Czechs protest over Russia's alleged role in 2014 blast

Russia expels Czech diplomats in row over international espionage and depot explosion

Moscow retaliated after Prague ordered out 18 Russian diplomats it said were spies from Russian intelligence services

Akshita Jain
Monday 19 April 2021 08:18
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Russia expelled 20 Czech diplomats on Sunday in response to Czech government’s allegations that Russian intelligence services were involved in an ammunition depot explosion in 2014. 

Moscow gave the diplomats just over 24 hours to leave the country. 

Prague had on Saturday ordered out 18 Russian diplomats it said were spies from a Russian military intelligence agency. Czech prime minister Andrej Babis said that that the expulsions were based on “unequivocal evidence” that points to the involvement of Russian military agents in the 2014 explosion in Vrbetice, according to AP. 

The explosion on 16 October, 2014 in a depot in the town of Vrbetice had claimed two victims. 

Czech interior and acting foreign minister Jan Hamacek said that the 18 Russians were identified as spies from Russian intelligence services known as GRU and SVR. He said the country’s allies in NATO and the European Union have been informed of the decision and Czech has asked for their support. 

Czech police said two men identified as Alexander Petrov and Ruslan Boshirov had travelled to the Czech Republic just days before the depot blast. These were the aliases used by two Russian military intelligence officers suspected of carrying out the 2018 poisoning of Sergei Skripal in the UK.

Mr Hamacek said that while police knew about the two people from the beginning, they only found out when the Salisbury attack happened that “they are members of the GRU, that Unit 29155,” according to Reuters.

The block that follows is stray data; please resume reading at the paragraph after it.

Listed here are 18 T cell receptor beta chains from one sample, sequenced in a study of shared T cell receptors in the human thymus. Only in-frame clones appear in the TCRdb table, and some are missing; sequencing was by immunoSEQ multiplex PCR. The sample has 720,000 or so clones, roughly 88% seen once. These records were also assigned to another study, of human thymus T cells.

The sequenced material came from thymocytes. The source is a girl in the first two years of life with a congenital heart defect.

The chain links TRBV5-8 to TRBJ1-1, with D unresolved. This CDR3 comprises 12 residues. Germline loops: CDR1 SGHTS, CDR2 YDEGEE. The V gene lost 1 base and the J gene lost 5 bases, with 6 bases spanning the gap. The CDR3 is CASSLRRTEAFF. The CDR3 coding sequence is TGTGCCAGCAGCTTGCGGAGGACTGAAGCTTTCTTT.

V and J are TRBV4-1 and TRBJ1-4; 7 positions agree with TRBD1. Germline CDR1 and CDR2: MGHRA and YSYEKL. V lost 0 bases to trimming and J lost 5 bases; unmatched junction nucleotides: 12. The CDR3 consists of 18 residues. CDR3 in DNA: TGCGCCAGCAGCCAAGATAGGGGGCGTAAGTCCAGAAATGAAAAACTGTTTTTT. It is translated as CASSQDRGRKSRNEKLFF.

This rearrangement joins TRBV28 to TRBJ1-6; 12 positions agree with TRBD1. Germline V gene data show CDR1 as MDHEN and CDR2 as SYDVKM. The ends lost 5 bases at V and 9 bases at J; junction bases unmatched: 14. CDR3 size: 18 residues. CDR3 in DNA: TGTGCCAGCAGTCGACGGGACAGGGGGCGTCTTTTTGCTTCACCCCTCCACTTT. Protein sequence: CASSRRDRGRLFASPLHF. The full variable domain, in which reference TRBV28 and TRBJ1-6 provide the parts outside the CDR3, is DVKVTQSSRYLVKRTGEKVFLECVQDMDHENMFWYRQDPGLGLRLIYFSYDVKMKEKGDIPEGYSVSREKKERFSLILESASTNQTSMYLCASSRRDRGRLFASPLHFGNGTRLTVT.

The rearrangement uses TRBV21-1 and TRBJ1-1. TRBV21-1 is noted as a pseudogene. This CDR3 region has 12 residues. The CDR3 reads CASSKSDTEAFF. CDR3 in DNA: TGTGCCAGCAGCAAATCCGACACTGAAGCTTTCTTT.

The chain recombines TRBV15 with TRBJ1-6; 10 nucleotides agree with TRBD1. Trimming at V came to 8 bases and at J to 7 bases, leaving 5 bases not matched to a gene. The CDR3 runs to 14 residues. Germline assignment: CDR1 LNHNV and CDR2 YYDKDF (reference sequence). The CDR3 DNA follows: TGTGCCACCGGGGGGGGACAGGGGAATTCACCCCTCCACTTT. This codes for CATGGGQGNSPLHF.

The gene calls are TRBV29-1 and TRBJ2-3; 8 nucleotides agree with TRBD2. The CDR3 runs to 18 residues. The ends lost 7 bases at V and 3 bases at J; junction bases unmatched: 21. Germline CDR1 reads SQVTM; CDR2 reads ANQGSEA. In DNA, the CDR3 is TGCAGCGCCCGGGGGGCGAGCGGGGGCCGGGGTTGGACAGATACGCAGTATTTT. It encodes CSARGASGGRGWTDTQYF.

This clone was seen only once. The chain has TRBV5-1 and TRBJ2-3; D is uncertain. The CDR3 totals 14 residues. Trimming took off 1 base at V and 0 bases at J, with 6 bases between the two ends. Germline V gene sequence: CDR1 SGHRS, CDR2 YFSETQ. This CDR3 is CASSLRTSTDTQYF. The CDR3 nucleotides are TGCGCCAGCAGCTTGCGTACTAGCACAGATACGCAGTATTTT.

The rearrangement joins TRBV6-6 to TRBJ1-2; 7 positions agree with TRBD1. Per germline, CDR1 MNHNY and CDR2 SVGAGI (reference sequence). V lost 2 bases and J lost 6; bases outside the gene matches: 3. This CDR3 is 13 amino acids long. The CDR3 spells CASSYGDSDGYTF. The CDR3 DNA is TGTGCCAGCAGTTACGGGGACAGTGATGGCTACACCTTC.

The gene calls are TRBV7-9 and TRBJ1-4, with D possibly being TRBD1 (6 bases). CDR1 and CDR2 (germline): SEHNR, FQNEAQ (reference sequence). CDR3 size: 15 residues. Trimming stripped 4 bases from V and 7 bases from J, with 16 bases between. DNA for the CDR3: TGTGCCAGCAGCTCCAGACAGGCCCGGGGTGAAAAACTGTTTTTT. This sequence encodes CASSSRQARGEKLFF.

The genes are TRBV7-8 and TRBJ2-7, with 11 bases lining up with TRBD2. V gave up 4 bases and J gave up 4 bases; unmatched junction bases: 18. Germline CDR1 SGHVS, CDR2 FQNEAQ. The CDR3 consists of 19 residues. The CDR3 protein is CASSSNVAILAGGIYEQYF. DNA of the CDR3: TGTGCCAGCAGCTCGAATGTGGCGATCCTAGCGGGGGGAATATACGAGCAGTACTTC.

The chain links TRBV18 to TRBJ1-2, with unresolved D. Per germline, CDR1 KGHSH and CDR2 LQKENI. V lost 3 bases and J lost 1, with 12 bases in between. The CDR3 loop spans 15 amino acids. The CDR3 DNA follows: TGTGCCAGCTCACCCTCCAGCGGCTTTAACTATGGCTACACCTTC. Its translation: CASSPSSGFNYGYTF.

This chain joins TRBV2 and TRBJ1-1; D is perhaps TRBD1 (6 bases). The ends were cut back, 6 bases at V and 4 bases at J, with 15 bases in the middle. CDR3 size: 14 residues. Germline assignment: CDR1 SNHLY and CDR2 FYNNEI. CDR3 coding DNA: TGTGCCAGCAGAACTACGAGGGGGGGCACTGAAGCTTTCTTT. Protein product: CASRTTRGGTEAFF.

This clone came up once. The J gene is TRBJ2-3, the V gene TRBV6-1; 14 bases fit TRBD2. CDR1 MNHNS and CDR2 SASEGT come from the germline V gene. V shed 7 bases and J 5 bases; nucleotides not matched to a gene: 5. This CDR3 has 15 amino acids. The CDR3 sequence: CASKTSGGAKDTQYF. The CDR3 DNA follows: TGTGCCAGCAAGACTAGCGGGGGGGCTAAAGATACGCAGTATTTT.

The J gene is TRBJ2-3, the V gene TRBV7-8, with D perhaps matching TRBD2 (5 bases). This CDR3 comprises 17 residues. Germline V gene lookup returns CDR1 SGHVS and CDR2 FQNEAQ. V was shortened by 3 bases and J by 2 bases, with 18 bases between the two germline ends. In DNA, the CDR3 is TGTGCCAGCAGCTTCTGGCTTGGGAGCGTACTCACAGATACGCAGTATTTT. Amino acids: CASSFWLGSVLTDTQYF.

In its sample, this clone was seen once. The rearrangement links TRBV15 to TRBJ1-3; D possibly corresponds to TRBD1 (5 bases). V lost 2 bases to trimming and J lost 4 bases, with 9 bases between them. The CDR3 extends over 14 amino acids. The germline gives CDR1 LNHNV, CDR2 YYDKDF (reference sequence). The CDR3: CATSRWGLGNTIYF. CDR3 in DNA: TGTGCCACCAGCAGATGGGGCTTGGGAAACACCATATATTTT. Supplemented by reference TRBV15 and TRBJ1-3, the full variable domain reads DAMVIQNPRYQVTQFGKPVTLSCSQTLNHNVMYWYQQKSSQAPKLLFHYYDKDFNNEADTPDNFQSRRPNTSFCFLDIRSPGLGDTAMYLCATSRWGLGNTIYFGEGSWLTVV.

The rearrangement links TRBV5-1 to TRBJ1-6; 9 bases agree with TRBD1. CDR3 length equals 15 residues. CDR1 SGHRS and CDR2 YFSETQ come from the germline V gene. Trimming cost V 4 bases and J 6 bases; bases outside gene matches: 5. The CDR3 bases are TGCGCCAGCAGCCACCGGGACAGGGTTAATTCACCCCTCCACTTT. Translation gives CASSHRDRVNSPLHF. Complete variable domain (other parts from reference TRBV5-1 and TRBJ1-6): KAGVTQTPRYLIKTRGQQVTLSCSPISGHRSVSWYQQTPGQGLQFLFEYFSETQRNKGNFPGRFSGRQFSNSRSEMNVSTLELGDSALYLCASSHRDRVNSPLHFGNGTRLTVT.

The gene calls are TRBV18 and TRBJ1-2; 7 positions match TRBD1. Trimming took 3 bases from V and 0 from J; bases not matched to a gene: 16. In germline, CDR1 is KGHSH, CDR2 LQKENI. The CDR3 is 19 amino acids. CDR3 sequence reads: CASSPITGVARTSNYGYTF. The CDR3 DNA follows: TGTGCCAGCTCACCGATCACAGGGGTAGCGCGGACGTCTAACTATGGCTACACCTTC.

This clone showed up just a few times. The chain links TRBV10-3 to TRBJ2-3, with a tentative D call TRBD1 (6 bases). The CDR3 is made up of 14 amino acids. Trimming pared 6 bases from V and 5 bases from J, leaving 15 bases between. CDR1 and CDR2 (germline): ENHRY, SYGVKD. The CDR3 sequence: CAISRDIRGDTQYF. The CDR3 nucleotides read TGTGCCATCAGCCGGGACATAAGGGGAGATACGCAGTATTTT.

British foreign secretary Dominic Raab said the UK stands in support of its Czech allies who “have exposed the lengths that the GRU will go to in their attempts to conduct dangerous and malign operations – and highlights a disturbing pattern of behaviour following the attack in Salisbury.”

Russia had vowed an answer to the Czech move and called the accusations “absurd”. It had also accused the government of trying to please the United States. 

“In an effort to please the USA. following recent American sanctions against Russia, the Czech government in this instance even exceeded its overseas masters,” Russia’s foreign ministry said in a statement, according to The New York Times

The Biden administration had last week announced sanctions against Russian individuals and entities, and expelled 10 diplomats following allegations of election interference and hacking. 

State Department spokesman Ned Price tweeted: “The US stands with the Czech Republic in its firm response against Russia’s subversive actions on Czech soil. We must act firmly in response to Russian actions that compromise the territorial integrity, energy security, or critical infrastructure of our allies and partners.”

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